This article originally published in The Northern Daily Leader on 12 October 2013.
One of the most basic, yet little understood notions in investing, is that of risk versus reward. In fact, the concept of risk versus reward forms part of nearly everything we do on a daily basis. When you decide to cross the road away from the pedestrian crossing or traffic lights you’re making a risk versus reward judgement. The reward is saving the 60 seconds it might take to walk to the pedestrian crossing; the risk is that you come off second best in a collision with 1,500 kilograms of steel and rubber moving at high speed. Sometimes the risks and the rewards are obvious, which makes the decision that much easier, but sometimes they’re not. We tend to be far more proficient at assessing the reward rather than the risk. We know the pleasure that we might derive from that extra glass of wine while out for dinner, but fail to correctly consider the risk that there may be an RBT on the way home. We’re even worse at considering those risks which have long term consequences. Smoking, drinking moonshine and eating lard are all activities which have long term implications, but are unlikely to kill you in the short term. Given that the payoff (or payback) occurs so far into the future, we’re happy to indulge now, with little thought of the future consequences.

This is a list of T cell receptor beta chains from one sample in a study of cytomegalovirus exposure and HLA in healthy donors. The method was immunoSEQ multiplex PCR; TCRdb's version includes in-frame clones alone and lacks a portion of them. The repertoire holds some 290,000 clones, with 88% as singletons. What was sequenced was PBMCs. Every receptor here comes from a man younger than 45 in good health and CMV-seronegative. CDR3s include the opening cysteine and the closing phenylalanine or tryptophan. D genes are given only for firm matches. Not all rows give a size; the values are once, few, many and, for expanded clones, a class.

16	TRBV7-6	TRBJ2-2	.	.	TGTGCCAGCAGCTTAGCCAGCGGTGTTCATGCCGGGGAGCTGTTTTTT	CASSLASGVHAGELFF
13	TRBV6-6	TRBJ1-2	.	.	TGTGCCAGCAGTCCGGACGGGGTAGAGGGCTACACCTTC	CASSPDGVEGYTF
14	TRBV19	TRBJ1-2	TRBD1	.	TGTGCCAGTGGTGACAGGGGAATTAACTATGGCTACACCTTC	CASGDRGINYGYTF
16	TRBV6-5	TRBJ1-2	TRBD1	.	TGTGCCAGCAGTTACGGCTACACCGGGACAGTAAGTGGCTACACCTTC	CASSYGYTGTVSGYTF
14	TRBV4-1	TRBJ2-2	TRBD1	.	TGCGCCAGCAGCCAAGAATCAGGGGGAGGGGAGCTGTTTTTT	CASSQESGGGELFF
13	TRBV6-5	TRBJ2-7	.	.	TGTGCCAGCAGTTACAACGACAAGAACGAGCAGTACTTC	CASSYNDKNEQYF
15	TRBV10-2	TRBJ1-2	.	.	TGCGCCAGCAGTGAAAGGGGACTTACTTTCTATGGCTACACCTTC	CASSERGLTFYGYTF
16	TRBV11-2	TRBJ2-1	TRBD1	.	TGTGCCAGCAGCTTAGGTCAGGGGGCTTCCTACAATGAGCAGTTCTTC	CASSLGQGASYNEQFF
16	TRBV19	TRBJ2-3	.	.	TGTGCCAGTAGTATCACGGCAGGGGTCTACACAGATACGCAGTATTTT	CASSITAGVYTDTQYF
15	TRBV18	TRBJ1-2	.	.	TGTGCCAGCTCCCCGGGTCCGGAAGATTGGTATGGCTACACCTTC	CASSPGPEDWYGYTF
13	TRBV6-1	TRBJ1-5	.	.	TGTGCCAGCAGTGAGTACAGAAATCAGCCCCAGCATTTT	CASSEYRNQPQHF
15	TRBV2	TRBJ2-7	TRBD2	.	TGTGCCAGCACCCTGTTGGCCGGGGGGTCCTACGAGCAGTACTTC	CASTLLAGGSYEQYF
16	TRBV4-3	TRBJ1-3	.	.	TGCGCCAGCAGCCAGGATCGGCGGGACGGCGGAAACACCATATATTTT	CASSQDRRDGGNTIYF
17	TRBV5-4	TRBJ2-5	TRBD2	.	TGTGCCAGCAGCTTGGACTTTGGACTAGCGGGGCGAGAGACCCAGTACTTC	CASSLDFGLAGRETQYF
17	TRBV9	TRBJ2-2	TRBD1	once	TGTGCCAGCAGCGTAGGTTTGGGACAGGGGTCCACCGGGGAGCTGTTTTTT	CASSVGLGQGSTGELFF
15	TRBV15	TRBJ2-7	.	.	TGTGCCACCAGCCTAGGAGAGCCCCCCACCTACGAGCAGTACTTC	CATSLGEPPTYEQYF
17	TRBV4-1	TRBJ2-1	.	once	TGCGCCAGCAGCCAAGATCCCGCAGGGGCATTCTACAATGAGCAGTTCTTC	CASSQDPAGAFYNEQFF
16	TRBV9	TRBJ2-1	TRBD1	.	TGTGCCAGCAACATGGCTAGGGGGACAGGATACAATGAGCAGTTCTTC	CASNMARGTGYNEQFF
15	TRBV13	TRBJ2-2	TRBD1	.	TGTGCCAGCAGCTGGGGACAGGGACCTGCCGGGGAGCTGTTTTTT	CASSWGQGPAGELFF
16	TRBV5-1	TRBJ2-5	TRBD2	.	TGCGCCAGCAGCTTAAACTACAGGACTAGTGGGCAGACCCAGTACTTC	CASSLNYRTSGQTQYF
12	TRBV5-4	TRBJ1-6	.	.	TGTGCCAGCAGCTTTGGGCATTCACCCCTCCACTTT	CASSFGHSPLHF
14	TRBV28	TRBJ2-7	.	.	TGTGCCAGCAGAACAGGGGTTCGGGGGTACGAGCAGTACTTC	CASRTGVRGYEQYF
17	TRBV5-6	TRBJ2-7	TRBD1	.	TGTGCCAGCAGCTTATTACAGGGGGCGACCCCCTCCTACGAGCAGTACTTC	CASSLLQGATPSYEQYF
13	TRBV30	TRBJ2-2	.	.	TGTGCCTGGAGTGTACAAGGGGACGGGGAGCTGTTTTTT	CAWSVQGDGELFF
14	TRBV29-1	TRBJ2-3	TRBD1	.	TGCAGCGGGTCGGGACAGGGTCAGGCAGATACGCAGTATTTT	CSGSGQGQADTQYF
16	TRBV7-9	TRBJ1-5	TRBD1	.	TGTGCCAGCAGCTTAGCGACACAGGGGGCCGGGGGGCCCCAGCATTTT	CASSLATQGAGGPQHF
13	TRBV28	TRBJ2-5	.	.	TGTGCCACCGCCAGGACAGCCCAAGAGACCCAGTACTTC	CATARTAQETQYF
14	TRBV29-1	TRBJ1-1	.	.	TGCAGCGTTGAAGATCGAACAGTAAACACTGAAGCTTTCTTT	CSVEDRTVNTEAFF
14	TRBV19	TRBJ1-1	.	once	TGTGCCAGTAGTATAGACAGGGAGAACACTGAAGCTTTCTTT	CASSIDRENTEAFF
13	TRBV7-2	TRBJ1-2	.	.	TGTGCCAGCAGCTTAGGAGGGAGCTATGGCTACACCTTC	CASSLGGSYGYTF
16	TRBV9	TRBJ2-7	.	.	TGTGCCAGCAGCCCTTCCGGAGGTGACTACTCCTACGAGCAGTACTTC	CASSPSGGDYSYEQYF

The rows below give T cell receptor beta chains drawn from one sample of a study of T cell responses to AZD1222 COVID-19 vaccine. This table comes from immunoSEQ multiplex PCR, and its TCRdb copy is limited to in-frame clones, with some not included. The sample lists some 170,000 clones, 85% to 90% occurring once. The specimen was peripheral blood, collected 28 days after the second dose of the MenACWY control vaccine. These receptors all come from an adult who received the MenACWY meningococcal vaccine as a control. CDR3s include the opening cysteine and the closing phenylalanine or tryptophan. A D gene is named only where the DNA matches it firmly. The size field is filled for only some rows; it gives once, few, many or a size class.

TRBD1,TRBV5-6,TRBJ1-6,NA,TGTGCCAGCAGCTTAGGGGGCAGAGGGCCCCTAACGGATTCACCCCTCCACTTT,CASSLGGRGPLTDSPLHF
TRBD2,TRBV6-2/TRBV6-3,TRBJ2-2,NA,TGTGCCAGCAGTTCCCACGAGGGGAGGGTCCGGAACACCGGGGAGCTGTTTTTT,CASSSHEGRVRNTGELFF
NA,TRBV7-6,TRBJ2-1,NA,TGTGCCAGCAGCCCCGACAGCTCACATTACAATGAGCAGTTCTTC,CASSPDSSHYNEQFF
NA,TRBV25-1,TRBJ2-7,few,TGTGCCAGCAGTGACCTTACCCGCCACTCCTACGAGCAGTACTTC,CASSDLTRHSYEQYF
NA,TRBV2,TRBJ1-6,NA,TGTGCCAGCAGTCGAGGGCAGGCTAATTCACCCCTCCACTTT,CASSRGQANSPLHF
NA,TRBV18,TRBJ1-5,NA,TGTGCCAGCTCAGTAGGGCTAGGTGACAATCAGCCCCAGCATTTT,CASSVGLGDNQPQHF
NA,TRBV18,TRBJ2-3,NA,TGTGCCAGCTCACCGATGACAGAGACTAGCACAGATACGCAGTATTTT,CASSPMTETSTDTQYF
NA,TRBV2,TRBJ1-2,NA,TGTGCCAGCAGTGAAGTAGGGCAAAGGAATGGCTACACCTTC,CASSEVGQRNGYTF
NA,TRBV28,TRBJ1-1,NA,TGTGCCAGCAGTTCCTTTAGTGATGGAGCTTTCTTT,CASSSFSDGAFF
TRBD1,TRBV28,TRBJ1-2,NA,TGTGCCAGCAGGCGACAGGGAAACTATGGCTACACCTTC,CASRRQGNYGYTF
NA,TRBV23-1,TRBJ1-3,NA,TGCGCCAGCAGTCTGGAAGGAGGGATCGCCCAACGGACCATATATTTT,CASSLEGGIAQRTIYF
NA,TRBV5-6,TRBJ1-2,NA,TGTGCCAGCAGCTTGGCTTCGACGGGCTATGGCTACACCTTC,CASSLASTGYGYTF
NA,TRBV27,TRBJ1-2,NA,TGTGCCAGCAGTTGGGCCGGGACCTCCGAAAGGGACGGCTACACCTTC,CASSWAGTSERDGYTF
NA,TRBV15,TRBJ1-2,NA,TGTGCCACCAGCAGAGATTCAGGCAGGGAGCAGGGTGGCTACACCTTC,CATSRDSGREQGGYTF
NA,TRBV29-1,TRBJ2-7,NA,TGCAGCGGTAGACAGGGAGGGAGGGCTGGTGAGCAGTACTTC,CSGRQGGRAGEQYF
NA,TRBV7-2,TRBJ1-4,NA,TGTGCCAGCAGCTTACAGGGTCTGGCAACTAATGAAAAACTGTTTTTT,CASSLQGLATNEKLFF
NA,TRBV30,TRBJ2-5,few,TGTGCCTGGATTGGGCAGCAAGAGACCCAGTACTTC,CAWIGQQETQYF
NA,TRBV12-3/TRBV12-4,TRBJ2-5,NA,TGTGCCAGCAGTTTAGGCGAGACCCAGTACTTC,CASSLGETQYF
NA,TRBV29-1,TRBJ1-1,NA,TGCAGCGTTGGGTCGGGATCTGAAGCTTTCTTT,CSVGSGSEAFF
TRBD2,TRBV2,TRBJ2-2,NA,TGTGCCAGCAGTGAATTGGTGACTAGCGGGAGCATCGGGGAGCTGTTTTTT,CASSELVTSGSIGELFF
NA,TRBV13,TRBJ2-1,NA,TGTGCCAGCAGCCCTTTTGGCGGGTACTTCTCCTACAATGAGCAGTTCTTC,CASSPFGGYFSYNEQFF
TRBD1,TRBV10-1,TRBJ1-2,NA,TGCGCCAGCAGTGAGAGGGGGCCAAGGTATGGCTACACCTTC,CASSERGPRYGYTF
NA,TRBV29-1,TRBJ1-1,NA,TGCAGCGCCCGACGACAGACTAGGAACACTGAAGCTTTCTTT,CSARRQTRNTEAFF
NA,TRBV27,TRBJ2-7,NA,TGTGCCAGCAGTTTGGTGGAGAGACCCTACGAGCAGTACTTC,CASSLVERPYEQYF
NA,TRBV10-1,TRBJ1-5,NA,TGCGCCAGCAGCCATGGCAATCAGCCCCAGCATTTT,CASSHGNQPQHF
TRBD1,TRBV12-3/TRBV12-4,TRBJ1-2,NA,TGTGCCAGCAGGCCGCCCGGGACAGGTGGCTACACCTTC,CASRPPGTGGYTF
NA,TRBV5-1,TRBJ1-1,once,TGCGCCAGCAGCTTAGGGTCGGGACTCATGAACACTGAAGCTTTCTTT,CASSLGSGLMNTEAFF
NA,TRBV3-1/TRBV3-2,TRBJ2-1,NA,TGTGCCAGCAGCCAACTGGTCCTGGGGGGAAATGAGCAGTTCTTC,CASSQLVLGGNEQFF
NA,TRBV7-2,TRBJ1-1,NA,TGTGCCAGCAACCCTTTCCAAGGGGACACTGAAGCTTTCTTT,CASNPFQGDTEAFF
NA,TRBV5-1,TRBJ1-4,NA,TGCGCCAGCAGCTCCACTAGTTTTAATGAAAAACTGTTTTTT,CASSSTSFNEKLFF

As we’re better at measuring the reward, rather than the risk, it’s worth making an effort to understand the risks before making a decision, be it to cross the road or invest in BHP. A useful tool we use to assess investment risk is known as Value at Risk, or VaR. VaR is a relatively simple measure that can be used to measure the amount of financial loss that can be suffered by a portfolio of assets for a given probability. For example, an annual 10% VaR of $100,000 implies that there is a 10% chance of your portfolio falling by $100,000 over a twelve month period. VaR can be calculated for any time period and for any probability, which should allow you to correctly assess the level of risk accompanying your current or proposed suite of investments. The problem which can arise is where we let VaR over-ride our common sense. Being able to distil the entire investment risk associated with a portfolio of assets to a single figure is a neat trick, but it doesn’t absolve you further research or appropriate monitoring of your investments. Extensive number-crunching and complex financial models are useful tools to managing your investments, but don’t let the ‘magic’ obscure the truth. If it’s too good to be true, it usually is.